I am also very passionate about growth. I think one of the most important things that people can do is to get out in the world and learn about the different possibilities that life has to offer. Educating oneself is such an important tool for moving forward and interacting with one another. That is why I get so excited to experience a new opportunity. It means that I will grow and learn so much about not only myself, but also the rest of the world. To me, that is one of the coolest things our journey on earth has to offer. If we chose to, we can move forward and gain more understanding.
It’s been 9 months since I started living in intentional community and serving as Volunteer Coordinator at a refugee resettlement agency here in LA. Working a 9-5 job and coming home to a wonderfully supportive group of housemates has allowed me to slow down, reconnect with myself and develop a spiritual life.
People often ask 20-something year olds what they want to do with their lives: they’re often asking for careers, categories in which they can place us. I do not know if I see myself fitting into a specific career, but I know the spirit I’d like to live my life in. I want to create spaces of communion: spaces where people don’t have to feel isolated. Spaces where people can find love. Spaces where they can receive and give spiritual companionship. If anything, I think recognizing how I want to live my life is far more important to me than choosing a career.
When first tasked with this blog I was having trouble coming up with ideas as to what to submit. I tried racking my brain for hours as to what creative vice I could utilize, often winding up frustrated with myself, and grasping for motivation to create content. One late morning at work, frustrated with lack of ideas, I went outside to give my eyes a break from the computer screen. I sat down on a chair, pushed the impending deadline out of my mind, and started appreciating the sunshine that was just warm enough, but not too hot.
Since we’re a ways through this year of service, I’d like to share a collection of some of the lessons **I’ve learned** since the start of this year:
1: Carry deodorant with you wherever you go. LA is hot and swampiness is inevitable.
2: Triple check to ensure that your car is in the correct gear (especially when you’re on a slope) BEFORE you release the brake. Just trust me.
3: Don’t be afraid of meeting new people. They’re just as afraid of you, if not more.
4: Always try to be authentically yourself. Don’t conflate or downplay your personality while making a first impression. Be you.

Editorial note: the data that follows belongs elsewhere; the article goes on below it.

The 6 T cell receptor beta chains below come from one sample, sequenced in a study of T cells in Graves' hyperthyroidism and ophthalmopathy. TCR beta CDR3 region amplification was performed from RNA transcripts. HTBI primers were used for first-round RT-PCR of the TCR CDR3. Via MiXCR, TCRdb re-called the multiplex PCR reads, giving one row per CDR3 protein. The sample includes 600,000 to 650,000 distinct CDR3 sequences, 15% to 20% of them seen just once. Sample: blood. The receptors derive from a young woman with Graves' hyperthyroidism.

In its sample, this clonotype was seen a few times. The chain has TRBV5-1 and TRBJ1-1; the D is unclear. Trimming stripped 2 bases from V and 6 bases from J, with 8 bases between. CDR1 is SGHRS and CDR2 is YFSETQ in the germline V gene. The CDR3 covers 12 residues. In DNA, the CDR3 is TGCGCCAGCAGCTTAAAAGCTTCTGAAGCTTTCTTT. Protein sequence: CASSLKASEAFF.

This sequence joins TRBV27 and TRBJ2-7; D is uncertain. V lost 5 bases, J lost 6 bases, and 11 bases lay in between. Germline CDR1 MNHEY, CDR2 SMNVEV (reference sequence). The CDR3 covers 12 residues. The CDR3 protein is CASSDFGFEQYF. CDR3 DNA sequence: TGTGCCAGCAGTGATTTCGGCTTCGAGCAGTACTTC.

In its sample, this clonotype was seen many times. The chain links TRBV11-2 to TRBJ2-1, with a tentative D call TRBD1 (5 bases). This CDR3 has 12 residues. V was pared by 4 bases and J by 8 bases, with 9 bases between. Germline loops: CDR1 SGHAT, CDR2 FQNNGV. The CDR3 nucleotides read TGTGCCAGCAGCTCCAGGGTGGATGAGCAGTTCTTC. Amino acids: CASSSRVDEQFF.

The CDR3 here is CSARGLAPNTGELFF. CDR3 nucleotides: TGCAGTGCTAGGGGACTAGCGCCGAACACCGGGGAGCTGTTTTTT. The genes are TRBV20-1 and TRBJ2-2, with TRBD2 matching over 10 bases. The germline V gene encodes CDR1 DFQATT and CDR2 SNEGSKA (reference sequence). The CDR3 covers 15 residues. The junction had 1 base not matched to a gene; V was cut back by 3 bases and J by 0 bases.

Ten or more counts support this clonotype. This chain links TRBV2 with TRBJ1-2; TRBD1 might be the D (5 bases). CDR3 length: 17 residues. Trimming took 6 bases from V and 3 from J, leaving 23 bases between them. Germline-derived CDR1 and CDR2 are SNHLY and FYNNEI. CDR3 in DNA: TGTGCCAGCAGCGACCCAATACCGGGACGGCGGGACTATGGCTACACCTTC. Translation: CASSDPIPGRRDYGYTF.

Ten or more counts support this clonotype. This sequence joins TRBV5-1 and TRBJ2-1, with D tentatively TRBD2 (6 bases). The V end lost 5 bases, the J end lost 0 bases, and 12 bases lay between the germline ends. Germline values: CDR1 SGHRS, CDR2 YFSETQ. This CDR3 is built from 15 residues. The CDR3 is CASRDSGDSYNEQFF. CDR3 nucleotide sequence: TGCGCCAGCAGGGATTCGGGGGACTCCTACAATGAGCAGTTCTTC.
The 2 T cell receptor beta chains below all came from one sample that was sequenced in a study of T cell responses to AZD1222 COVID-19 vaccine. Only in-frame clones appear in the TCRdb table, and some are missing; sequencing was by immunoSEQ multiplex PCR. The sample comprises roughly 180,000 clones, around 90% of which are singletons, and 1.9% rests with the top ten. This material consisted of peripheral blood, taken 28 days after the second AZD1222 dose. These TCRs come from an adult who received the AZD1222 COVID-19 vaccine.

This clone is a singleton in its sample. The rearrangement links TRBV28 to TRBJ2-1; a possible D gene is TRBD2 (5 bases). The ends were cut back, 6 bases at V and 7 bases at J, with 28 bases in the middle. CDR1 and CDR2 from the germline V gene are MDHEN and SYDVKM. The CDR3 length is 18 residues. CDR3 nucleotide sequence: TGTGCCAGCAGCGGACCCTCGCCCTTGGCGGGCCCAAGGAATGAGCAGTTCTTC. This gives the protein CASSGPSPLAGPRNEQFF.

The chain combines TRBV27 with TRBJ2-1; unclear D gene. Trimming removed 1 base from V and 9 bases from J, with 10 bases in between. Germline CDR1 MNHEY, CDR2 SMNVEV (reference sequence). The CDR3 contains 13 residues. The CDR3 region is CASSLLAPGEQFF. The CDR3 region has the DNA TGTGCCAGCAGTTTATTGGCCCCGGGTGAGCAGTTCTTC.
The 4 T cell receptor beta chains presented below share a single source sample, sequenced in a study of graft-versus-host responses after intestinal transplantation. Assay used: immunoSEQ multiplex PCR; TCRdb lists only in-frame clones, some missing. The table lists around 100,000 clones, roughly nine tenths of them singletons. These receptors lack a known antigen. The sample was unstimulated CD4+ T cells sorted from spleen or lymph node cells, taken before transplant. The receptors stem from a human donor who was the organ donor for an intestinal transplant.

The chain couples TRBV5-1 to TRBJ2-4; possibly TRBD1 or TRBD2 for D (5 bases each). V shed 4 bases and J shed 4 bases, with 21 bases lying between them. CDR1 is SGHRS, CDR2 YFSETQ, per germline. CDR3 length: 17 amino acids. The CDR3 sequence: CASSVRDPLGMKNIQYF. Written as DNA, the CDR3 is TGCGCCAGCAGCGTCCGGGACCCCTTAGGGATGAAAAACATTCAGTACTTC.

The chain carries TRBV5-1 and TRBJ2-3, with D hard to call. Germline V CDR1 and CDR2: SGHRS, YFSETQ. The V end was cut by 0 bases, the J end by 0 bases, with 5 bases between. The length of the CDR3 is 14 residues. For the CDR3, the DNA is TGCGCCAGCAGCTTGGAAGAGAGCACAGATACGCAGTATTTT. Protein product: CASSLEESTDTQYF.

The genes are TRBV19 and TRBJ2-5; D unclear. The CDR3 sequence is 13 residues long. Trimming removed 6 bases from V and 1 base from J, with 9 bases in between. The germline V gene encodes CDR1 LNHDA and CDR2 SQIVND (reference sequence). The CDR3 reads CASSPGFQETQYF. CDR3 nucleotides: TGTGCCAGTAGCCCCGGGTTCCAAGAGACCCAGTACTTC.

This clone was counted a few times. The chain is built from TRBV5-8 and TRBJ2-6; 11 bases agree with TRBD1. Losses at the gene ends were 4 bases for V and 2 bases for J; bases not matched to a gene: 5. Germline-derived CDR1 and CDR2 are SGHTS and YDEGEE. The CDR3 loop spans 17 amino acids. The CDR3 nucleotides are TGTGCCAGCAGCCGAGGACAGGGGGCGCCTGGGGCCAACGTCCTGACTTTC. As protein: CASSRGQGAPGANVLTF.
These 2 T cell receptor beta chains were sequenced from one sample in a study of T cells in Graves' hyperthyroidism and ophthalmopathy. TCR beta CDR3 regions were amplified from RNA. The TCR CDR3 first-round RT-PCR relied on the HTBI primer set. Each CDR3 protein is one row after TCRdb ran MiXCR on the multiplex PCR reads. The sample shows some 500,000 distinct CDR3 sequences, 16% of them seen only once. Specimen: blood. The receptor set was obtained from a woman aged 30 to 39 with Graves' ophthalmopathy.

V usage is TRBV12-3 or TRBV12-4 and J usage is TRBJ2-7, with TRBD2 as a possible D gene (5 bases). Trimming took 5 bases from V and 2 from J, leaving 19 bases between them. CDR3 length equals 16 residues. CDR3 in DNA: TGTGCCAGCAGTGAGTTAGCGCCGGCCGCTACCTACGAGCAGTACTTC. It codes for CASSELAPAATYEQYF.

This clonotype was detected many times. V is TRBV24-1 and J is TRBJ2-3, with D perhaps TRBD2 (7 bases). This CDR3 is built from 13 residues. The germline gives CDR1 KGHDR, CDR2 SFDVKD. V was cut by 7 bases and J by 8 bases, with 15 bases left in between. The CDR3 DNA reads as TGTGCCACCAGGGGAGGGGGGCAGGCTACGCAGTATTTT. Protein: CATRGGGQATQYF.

5: On your first day of work you will either be severely over-dressed or under-dressed. Make peace with this fact. It will be okay, you can bounce back from this faux pas with a can-do attitude and a great work ethic.
As much as my time with EUIP is about professional and spiritual development, I have also been diving into my own creative development. This has been a process of learning how to love my ideas, paying close attention to the world around me, and of course, finding inspiration in other artists doing incredible things. Here’s a couple artists that have been influencing me over these past couple months:
Dedicating ourselves to service rather than our own comfort can be scary. We risk honestly getting to know others who are different, and come face to face, day after day, with pain, abuse, hatred, violence.
Two fears that I have that may prevent me from being a person of service is being having too many emotions. I can’t help but feel like the kids I work with need love and attention and eye contact. Everyone gives and receives love differently and sometimes I can’t help but be too personal. They share a lot and it’s very sad because they’re so young and they’ve been exposed to so much. I want to be there for them but I’d also not like to give them false hope about my presence. Some have abandonment issues and latch onto those who show affection or acceptance. That's when the lines between work and personal life get blurred. How can I remain objective and unphased when I understand where they come from and what their environment is when they go home. They need love and compassion not only rules and strict adults. I’m part babysitter and mentor, but some simply see me as a disciplinarian or “just another staff”.
As I brisk-walk out of my house this morning to catch the 8.12am bus to work—which is always a few minutes late or early, never on time—I am very suddenly seized with anxiety: I need a hobby.
I had spent the morning slowly letting myself wake up. I sat cross-legged before the tall mirror on my bedroom floor, gazing at the reflection of the mess of furnishings—perfectly scattered form—in my dimly lit room, starkly—but not intrusively—eclipsed by the outside trees swaying in the mellow morning sun, peeking through the kaleidoscope colored stained glass windows above my cupboards. They invited me to sit and watch them. So, I did for a little while.